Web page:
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If you have been making offers on bank owned properties lately you have probably heard the term "highest and best offer". As in " this is a multiple offer situation please submit your highest and best offer by noon tomorrow".  A lot of buyers automatically assume the the highest offer is the best offer, but that isn't always the case.

Many buyers can't believe they got out bid even though they offered more than the asking price. My foreclosure listings routinely get multiple cash offers above asking. A typical offer for a foreclosed property will be for cash somewhere near the asking price, a 3% to 10% earnest money deposit, and 5 to 15 day inspection period. Competition for these properties has gotten tough lately.  I am going to offer a tip that will make your offer much more competitive and more likely to get accepted.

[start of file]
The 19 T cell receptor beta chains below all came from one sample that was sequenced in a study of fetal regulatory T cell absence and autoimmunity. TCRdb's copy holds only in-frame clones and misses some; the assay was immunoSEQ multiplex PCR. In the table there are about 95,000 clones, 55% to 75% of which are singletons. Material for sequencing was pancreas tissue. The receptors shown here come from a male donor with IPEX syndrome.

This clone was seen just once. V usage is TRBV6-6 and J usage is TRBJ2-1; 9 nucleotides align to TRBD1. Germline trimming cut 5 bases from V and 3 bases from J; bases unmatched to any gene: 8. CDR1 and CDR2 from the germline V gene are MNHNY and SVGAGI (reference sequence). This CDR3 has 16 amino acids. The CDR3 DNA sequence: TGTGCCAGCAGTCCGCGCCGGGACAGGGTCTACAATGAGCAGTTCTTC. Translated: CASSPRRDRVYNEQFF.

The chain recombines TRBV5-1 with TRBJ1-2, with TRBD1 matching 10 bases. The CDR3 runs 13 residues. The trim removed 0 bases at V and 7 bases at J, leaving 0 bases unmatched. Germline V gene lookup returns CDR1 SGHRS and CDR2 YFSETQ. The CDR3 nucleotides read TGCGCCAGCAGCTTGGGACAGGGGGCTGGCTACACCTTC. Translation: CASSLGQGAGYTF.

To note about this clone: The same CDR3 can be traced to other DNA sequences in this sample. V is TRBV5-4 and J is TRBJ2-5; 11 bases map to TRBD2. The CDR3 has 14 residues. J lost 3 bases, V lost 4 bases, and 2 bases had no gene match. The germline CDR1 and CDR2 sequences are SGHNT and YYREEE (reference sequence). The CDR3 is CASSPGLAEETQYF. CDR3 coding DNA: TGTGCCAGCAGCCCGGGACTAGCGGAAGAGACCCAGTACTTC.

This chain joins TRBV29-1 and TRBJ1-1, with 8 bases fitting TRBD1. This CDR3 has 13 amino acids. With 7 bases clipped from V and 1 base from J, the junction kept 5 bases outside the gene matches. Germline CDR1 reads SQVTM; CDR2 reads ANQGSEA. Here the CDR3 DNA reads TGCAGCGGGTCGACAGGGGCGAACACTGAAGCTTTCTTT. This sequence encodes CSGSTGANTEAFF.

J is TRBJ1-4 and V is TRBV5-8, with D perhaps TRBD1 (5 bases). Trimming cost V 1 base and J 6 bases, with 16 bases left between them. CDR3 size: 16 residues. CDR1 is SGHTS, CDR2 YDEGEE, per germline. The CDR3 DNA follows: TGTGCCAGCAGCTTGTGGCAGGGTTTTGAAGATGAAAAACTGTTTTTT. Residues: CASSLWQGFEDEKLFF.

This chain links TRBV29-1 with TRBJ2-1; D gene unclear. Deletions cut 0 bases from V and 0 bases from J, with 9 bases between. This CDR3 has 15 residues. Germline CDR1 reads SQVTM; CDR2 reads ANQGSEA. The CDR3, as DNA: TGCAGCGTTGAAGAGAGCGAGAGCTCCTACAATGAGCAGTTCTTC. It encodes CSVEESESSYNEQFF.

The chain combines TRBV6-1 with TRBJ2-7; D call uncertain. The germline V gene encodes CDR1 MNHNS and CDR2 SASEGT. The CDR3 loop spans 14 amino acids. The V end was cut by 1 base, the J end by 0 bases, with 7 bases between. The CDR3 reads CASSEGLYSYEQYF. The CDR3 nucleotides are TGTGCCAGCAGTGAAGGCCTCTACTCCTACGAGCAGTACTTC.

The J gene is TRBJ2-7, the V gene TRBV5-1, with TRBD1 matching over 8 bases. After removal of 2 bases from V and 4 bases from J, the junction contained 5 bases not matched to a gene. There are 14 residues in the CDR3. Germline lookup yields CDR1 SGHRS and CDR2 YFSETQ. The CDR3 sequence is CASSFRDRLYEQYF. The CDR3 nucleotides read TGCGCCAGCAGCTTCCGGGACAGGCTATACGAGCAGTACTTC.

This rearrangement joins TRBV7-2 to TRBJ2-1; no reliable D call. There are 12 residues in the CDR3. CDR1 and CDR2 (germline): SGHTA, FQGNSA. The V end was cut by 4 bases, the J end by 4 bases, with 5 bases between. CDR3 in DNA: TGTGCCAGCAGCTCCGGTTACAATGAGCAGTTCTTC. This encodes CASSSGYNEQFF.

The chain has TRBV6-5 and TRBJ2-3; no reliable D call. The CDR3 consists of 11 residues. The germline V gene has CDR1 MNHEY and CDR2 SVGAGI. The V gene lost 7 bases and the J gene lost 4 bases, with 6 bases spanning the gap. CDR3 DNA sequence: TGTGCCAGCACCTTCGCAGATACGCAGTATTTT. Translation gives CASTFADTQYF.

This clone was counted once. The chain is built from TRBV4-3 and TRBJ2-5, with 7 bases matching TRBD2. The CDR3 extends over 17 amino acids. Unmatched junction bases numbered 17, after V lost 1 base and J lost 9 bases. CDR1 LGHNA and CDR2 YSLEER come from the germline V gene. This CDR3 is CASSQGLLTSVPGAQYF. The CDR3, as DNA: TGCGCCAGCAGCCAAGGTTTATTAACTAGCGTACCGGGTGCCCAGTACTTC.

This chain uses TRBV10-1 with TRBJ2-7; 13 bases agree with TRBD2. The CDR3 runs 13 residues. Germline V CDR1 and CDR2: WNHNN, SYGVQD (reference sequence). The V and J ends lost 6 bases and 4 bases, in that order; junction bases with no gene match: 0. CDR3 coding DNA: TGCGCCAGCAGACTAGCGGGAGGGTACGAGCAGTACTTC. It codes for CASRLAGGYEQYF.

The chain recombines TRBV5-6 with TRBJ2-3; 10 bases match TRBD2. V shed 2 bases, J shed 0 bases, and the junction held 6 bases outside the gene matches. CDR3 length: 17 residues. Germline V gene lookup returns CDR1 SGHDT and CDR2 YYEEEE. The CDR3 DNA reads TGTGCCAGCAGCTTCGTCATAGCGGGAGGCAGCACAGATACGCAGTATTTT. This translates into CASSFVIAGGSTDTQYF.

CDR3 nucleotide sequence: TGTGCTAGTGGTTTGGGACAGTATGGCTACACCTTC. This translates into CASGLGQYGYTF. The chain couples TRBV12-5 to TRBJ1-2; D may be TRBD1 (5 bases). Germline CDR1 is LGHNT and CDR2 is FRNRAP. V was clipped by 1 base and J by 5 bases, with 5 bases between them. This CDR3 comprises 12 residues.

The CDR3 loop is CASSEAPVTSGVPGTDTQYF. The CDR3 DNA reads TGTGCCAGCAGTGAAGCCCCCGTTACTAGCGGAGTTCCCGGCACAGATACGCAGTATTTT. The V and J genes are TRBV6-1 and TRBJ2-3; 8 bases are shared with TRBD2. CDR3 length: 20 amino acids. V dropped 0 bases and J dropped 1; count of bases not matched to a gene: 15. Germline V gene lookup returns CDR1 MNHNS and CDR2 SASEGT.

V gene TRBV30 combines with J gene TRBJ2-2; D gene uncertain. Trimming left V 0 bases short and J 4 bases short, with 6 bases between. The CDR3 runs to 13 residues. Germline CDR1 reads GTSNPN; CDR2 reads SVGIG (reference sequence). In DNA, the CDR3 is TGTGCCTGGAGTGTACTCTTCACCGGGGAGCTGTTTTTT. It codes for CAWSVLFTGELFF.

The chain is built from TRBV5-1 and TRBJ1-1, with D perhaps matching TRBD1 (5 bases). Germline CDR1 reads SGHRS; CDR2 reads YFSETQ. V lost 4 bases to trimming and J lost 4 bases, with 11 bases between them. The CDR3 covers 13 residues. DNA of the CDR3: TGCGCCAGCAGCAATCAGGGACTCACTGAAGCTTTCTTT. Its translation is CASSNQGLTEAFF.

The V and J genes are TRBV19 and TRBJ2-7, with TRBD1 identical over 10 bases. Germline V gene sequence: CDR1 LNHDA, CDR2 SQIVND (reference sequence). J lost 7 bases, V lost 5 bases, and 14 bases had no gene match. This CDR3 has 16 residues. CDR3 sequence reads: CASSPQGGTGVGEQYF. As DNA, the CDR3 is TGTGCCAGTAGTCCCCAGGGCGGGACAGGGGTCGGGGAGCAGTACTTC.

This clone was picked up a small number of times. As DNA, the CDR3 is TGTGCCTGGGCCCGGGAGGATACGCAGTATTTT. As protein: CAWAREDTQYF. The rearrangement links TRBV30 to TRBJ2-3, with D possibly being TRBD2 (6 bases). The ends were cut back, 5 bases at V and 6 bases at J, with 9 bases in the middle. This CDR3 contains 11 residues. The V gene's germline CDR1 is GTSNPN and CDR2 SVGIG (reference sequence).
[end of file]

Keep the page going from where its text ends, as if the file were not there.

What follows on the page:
Continued

  • April 23 2011
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Profile picture for sunnyview
"It kinda plays with your mind a little bit.  You begin to ask yourself whether or not you already had the highest bid, and where the other bids are."

Really true. It does make you a little crazy. My relative recently tried to buy in city with lots of bank owned houses. He got the highest and best bid line from the bank and was going to up his bid about 10% to try to "win" the house. I asked him if they house was really worth that much. He said no and added that he hated the floor plan, but thought that he could deal with it if it was cheap. I did point out that 10% over the last bid was no longer cheap, but he submitted his bid anyway. lol